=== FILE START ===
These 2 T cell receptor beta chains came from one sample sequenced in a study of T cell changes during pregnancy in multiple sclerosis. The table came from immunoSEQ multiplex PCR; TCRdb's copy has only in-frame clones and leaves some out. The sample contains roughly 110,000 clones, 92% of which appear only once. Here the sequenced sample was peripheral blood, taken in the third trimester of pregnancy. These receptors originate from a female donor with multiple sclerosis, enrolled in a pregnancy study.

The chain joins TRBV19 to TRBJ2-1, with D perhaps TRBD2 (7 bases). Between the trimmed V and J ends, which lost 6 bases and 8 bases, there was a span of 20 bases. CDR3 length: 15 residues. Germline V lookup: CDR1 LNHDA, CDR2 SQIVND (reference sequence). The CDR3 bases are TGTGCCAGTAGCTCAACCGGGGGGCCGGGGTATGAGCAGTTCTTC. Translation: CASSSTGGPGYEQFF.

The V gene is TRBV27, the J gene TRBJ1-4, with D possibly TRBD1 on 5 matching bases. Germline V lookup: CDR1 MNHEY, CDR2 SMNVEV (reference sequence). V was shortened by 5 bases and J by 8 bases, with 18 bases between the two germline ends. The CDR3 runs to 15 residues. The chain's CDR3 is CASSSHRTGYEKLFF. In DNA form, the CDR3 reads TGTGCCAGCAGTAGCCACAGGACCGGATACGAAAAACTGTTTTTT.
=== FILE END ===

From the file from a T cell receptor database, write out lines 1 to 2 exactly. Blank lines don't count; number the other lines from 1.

These 2 T cell receptor beta chains came from one sample sequenced in a study of T cell changes during pregnancy in multiple sclerosis. The table came from immunoSEQ multiplex PCR; TCRdb's copy has only in-frame clones and leaves some out. The sample contains roughly 110,000 clones, 92% of which appear only once. Here the sequenced sample was peripheral blood, taken in the third trimester of pregnancy. These receptors originate from a female donor with multiple sclerosis, enrolled in a pregnancy study.

The chain joins TRBV19 to TRBJ2-1, with D perhaps TRBD2 (7 bases). Between the trimmed V and J ends, which lost 6 bases and 8 bases, there was a span of 20 bases. CDR3 length: 15 residues. Germline V lookup: CDR1 LNHDA, CDR2 SQIVND (reference sequence). The CDR3 bases are TGTGCCAGTAGCTCAACCGGGGGGCCGGGGTATGAGCAGTTCTTC. Translation: CASSSTGGPGYEQFF.